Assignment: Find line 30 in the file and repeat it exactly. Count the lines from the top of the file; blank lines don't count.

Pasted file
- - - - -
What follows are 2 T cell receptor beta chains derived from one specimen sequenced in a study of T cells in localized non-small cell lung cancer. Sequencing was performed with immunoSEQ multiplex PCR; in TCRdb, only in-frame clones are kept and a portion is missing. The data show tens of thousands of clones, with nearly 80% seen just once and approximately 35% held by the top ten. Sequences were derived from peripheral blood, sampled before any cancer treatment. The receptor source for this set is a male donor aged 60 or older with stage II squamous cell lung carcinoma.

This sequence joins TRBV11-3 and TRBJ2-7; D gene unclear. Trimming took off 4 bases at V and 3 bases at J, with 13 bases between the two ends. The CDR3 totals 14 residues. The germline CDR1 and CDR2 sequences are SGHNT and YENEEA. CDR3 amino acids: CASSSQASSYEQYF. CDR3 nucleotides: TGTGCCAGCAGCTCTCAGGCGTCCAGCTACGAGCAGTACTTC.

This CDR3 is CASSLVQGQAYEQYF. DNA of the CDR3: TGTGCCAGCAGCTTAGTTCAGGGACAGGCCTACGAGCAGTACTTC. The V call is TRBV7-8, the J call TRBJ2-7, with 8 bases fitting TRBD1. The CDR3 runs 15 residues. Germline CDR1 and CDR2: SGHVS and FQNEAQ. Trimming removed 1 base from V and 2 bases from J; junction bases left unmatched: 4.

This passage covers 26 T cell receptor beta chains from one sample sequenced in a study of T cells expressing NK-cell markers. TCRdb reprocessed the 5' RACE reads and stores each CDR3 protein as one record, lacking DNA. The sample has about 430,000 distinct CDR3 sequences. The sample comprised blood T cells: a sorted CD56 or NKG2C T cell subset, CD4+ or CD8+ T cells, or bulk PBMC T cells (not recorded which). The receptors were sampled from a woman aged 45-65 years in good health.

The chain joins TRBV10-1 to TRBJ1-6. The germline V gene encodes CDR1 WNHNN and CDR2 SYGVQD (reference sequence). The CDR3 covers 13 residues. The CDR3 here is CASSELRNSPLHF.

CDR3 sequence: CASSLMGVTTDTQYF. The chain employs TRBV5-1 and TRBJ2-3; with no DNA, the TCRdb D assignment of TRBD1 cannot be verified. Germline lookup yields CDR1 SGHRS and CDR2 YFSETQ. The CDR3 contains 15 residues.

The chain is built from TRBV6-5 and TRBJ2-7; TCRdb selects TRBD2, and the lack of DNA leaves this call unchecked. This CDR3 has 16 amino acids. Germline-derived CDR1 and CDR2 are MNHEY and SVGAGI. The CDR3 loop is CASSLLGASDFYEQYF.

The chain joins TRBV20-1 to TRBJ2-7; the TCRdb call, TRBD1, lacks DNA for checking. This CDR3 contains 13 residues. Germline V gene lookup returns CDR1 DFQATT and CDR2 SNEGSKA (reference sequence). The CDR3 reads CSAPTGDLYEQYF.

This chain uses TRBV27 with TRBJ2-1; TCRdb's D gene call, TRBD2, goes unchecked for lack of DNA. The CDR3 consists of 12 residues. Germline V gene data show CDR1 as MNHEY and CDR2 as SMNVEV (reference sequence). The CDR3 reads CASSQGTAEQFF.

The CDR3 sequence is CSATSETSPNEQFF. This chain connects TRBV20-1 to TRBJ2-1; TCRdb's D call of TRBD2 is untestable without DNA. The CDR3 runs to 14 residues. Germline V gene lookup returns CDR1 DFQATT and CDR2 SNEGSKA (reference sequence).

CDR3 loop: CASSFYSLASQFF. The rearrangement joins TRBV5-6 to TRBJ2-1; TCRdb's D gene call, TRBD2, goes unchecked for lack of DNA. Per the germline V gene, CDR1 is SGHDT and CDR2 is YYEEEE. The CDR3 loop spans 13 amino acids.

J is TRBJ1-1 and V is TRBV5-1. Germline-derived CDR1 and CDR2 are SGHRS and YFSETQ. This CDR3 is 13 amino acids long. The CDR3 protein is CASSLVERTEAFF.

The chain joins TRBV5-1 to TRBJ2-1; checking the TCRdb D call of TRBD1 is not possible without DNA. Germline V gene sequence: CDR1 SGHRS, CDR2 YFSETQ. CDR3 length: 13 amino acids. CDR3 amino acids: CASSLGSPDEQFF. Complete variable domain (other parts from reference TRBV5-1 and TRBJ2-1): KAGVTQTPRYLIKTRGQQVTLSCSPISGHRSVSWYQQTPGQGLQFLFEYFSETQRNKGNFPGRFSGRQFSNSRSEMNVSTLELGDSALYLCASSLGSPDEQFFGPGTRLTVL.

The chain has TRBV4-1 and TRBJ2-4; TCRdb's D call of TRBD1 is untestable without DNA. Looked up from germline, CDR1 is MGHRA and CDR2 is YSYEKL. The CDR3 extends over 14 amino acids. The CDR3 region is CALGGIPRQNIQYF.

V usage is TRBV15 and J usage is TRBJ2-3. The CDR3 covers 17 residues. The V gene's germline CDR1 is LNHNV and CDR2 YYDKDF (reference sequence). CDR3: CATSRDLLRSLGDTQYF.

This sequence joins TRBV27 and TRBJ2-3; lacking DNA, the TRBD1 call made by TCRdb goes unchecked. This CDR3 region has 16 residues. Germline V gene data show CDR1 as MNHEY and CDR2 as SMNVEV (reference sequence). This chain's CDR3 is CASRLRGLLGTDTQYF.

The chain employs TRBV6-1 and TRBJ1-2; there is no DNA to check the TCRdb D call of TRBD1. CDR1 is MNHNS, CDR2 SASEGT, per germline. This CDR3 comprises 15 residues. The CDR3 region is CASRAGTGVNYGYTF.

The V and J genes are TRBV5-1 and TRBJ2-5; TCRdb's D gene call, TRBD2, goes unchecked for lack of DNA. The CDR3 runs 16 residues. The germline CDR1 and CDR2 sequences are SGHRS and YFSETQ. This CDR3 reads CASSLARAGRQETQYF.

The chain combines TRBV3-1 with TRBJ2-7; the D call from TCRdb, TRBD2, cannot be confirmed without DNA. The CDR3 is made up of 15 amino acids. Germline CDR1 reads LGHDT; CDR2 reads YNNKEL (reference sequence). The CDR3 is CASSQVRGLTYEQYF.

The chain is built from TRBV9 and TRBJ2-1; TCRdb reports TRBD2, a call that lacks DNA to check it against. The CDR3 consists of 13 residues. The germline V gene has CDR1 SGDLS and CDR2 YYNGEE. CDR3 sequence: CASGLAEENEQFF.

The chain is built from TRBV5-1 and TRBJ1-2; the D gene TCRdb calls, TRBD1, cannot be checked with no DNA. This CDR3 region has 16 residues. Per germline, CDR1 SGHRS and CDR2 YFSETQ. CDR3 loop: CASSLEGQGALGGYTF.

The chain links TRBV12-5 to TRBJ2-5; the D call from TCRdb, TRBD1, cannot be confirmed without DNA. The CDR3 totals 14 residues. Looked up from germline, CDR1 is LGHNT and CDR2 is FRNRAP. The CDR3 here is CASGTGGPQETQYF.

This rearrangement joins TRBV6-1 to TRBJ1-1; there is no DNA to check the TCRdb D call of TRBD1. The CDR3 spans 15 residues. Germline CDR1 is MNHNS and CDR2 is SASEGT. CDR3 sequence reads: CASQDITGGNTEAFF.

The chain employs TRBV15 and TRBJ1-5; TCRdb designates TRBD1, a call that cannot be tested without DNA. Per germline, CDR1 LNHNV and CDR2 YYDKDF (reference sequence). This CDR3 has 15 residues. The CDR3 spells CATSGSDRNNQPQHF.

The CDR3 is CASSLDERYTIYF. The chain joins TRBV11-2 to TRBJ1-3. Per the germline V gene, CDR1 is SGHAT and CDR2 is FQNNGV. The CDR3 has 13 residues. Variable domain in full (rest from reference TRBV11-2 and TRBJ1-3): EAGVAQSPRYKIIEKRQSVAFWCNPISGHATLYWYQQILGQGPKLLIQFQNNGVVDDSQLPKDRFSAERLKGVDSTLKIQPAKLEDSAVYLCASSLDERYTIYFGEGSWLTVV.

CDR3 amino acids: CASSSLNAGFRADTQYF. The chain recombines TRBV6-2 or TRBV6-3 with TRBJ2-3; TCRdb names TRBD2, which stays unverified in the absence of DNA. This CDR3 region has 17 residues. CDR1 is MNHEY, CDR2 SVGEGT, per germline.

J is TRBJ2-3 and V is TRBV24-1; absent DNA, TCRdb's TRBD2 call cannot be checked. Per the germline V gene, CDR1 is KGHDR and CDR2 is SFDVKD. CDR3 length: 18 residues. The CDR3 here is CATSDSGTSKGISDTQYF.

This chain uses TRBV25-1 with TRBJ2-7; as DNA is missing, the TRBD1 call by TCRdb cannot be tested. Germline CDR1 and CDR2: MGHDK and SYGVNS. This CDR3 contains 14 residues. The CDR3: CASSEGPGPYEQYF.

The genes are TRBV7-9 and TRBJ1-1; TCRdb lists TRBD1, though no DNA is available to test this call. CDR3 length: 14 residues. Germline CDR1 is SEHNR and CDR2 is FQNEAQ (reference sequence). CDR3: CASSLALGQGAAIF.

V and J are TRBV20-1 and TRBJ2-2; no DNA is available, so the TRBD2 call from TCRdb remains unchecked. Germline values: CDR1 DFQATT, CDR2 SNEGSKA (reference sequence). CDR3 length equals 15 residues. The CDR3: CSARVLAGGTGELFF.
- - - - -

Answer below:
V and J are TRBV20-1 and TRBJ2-2; no DNA is available, so the TRBD2 call from TCRdb remains unchecked. Germline values: CDR1 DFQATT, CDR2 SNEGSKA (reference sequence). CDR3 length equals 15 residues. The CDR3: CSARVLAGGTGELFF.